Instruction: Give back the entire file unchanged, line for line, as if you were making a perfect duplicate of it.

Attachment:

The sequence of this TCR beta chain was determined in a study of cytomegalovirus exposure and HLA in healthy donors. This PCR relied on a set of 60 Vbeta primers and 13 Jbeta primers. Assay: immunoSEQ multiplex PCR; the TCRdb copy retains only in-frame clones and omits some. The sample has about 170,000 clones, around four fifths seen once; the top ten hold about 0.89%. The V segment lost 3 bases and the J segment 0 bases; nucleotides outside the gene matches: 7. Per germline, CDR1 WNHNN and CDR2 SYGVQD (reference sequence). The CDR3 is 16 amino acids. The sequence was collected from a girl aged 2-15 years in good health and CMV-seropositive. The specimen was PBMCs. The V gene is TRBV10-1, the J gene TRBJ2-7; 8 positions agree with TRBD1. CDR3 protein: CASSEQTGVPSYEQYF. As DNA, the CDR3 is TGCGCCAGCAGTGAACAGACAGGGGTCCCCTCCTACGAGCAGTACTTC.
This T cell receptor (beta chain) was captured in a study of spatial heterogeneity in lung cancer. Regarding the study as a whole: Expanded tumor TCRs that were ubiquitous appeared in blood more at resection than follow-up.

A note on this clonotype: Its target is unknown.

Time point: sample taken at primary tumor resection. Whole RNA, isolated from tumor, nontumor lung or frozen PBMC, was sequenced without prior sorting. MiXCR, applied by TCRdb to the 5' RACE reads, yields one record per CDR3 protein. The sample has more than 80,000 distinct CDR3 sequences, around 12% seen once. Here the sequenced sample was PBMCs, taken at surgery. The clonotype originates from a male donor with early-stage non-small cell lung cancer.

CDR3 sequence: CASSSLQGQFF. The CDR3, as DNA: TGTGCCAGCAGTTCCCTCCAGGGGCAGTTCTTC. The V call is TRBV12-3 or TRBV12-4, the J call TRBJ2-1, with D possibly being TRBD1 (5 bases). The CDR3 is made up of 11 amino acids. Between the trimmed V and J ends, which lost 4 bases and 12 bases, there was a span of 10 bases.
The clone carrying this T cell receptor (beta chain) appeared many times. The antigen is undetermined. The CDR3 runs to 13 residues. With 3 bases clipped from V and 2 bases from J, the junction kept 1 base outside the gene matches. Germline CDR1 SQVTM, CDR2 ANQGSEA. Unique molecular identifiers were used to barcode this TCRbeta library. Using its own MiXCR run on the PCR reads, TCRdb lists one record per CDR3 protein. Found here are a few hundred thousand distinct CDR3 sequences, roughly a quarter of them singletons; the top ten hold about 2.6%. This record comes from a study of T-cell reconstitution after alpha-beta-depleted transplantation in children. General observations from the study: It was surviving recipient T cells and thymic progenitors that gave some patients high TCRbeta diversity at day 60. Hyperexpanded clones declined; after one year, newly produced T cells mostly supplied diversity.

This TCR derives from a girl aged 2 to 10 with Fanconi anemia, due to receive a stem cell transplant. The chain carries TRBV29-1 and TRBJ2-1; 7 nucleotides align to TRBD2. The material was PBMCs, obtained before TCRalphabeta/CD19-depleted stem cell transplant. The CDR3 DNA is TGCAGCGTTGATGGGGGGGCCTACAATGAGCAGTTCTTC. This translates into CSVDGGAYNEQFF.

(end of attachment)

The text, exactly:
The sequence of this TCR beta chain was determined in a study of cytomegalovirus exposure and HLA in healthy donors. This PCR relied on a set of 60 Vbeta primers and 13 Jbeta primers. Assay: immunoSEQ multiplex PCR; the TCRdb copy retains only in-frame clones and omits some. The sample has about 170,000 clones, around four fifths seen once; the top ten hold about 0.89%. The V segment lost 3 bases and the J segment 0 bases; nucleotides outside the gene matches: 7. Per germline, CDR1 WNHNN and CDR2 SYGVQD (reference sequence). The CDR3 is 16 amino acids. The sequence was collected from a girl aged 2-15 years in good health and CMV-seropositive. The specimen was PBMCs. The V gene is TRBV10-1, the J gene TRBJ2-7; 8 positions agree with TRBD1. CDR3 protein: CASSEQTGVPSYEQYF. As DNA, the CDR3 is TGCGCCAGCAGTGAACAGACAGGGGTCCCCTCCTACGAGCAGTACTTC.
This T cell receptor (beta chain) was captured in a study of spatial heterogeneity in lung cancer. Regarding the study as a whole: Expanded tumor TCRs that were ubiquitous appeared in blood more at resection than follow-up.

A note on this clonotype: Its target is unknown.

Time point: sample taken at primary tumor resection. Whole RNA, isolated from tumor, nontumor lung or frozen PBMC, was sequenced without prior sorting. MiXCR, applied by TCRdb to the 5' RACE reads, yields one record per CDR3 protein. The sample has more than 80,000 distinct CDR3 sequences, around 12% seen once. Here the sequenced sample was PBMCs, taken at surgery. The clonotype originates from a male donor with early-stage non-small cell lung cancer.

CDR3 sequence: CASSSLQGQFF. The CDR3, as DNA: TGTGCCAGCAGTTCCCTCCAGGGGCAGTTCTTC. The V call is TRBV12-3 or TRBV12-4, the J call TRBJ2-1, with D possibly being TRBD1 (5 bases). The CDR3 is made up of 11 amino acids. Between the trimmed V and J ends, which lost 4 bases and 12 bases, there was a span of 10 bases.
The clone carrying this T cell receptor (beta chain) appeared many times. The antigen is undetermined. The CDR3 runs to 13 residues. With 3 bases clipped from V and 2 bases from J, the junction kept 1 base outside the gene matches. Germline CDR1 SQVTM, CDR2 ANQGSEA. Unique molecular identifiers were used to barcode this TCRbeta library. Using its own MiXCR run on the PCR reads, TCRdb lists one record per CDR3 protein. Found here are a few hundred thousand distinct CDR3 sequences, roughly a quarter of them singletons; the top ten hold about 2.6%. This record comes from a study of T-cell reconstitution after alpha-beta-depleted transplantation in children. General observations from the study: It was surviving recipient T cells and thymic progenitors that gave some patients high TCRbeta diversity at day 60. Hyperexpanded clones declined; after one year, newly produced T cells mostly supplied diversity.

This TCR derives from a girl aged 2 to 10 with Fanconi anemia, due to receive a stem cell transplant. The chain carries TRBV29-1 and TRBJ2-1; 7 nucleotides align to TRBD2. The material was PBMCs, obtained before TCRalphabeta/CD19-depleted stem cell transplant. The CDR3 DNA is TGCAGCGTTGATGGGGGGGCCTACAATGAGCAGTTCTTC. This translates into CSVDGGAYNEQFF.